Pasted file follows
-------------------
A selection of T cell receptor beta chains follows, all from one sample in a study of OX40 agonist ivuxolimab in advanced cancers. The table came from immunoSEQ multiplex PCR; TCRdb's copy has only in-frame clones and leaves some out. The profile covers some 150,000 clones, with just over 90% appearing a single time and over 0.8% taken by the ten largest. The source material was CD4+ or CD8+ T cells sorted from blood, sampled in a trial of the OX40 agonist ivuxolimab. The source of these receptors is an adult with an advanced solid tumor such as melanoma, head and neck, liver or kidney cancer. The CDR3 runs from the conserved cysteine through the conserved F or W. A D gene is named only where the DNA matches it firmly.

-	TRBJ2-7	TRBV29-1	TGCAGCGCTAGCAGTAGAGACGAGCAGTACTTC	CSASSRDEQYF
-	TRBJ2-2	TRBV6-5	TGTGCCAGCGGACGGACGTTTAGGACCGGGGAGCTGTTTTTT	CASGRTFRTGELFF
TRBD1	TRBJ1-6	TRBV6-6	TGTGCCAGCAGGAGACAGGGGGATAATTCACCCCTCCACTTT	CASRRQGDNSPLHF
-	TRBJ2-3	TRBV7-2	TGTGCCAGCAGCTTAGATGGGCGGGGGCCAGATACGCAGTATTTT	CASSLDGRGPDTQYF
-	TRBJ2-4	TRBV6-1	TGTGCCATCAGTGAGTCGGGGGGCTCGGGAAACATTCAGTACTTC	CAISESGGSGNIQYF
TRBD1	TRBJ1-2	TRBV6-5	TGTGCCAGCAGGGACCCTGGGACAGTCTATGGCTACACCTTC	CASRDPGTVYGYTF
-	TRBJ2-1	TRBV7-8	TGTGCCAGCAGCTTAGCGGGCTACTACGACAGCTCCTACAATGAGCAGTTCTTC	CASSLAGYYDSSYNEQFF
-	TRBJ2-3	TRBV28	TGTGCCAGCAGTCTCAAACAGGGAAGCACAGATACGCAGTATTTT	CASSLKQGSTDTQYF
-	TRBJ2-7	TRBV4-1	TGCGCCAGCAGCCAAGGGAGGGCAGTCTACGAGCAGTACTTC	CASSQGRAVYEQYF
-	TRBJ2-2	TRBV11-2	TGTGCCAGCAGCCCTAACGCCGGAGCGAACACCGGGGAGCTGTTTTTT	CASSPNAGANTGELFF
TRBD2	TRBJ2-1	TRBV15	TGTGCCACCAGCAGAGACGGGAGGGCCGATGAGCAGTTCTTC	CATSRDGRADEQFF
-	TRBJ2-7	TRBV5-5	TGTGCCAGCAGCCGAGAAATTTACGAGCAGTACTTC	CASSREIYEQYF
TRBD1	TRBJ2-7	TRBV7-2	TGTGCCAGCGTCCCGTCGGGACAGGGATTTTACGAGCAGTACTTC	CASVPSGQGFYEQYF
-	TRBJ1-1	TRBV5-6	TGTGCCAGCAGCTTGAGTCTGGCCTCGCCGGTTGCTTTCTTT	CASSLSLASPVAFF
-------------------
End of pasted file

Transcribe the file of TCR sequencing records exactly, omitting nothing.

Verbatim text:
A selection of T cell receptor beta chains follows, all from one sample in a study of OX40 agonist ivuxolimab in advanced cancers. The table came from immunoSEQ multiplex PCR; TCRdb's copy has only in-frame clones and leaves some out. The profile covers some 150,000 clones, with just over 90% appearing a single time and over 0.8% taken by the ten largest. The source material was CD4+ or CD8+ T cells sorted from blood, sampled in a trial of the OX40 agonist ivuxolimab. The source of these receptors is an adult with an advanced solid tumor such as melanoma, head and neck, liver or kidney cancer. The CDR3 runs from the conserved cysteine through the conserved F or W. A D gene is named only where the DNA matches it firmly.

-	TRBJ2-7	TRBV29-1	TGCAGCGCTAGCAGTAGAGACGAGCAGTACTTC	CSASSRDEQYF
-	TRBJ2-2	TRBV6-5	TGTGCCAGCGGACGGACGTTTAGGACCGGGGAGCTGTTTTTT	CASGRTFRTGELFF
TRBD1	TRBJ1-6	TRBV6-6	TGTGCCAGCAGGAGACAGGGGGATAATTCACCCCTCCACTTT	CASRRQGDNSPLHF
-	TRBJ2-3	TRBV7-2	TGTGCCAGCAGCTTAGATGGGCGGGGGCCAGATACGCAGTATTTT	CASSLDGRGPDTQYF
-	TRBJ2-4	TRBV6-1	TGTGCCATCAGTGAGTCGGGGGGCTCGGGAAACATTCAGTACTTC	CAISESGGSGNIQYF
TRBD1	TRBJ1-2	TRBV6-5	TGTGCCAGCAGGGACCCTGGGACAGTCTATGGCTACACCTTC	CASRDPGTVYGYTF
-	TRBJ2-1	TRBV7-8	TGTGCCAGCAGCTTAGCGGGCTACTACGACAGCTCCTACAATGAGCAGTTCTTC	CASSLAGYYDSSYNEQFF
-	TRBJ2-3	TRBV28	TGTGCCAGCAGTCTCAAACAGGGAAGCACAGATACGCAGTATTTT	CASSLKQGSTDTQYF
-	TRBJ2-7	TRBV4-1	TGCGCCAGCAGCCAAGGGAGGGCAGTCTACGAGCAGTACTTC	CASSQGRAVYEQYF
-	TRBJ2-2	TRBV11-2	TGTGCCAGCAGCCCTAACGCCGGAGCGAACACCGGGGAGCTGTTTTTT	CASSPNAGANTGELFF
TRBD2	TRBJ2-1	TRBV15	TGTGCCACCAGCAGAGACGGGAGGGCCGATGAGCAGTTCTTC	CATSRDGRADEQFF
-	TRBJ2-7	TRBV5-5	TGTGCCAGCAGCCGAGAAATTTACGAGCAGTACTTC	CASSREIYEQYF
TRBD1	TRBJ2-7	TRBV7-2	TGTGCCAGCGTCCCGTCGGGACAGGGATTTTACGAGCAGTACTTC	CASVPSGQGFYEQYF
-	TRBJ1-1	TRBV5-6	TGTGCCAGCAGCTTGAGTCTGGCCTCGCCGGTTGCTTTCTTT	CASSLSLASPVAFF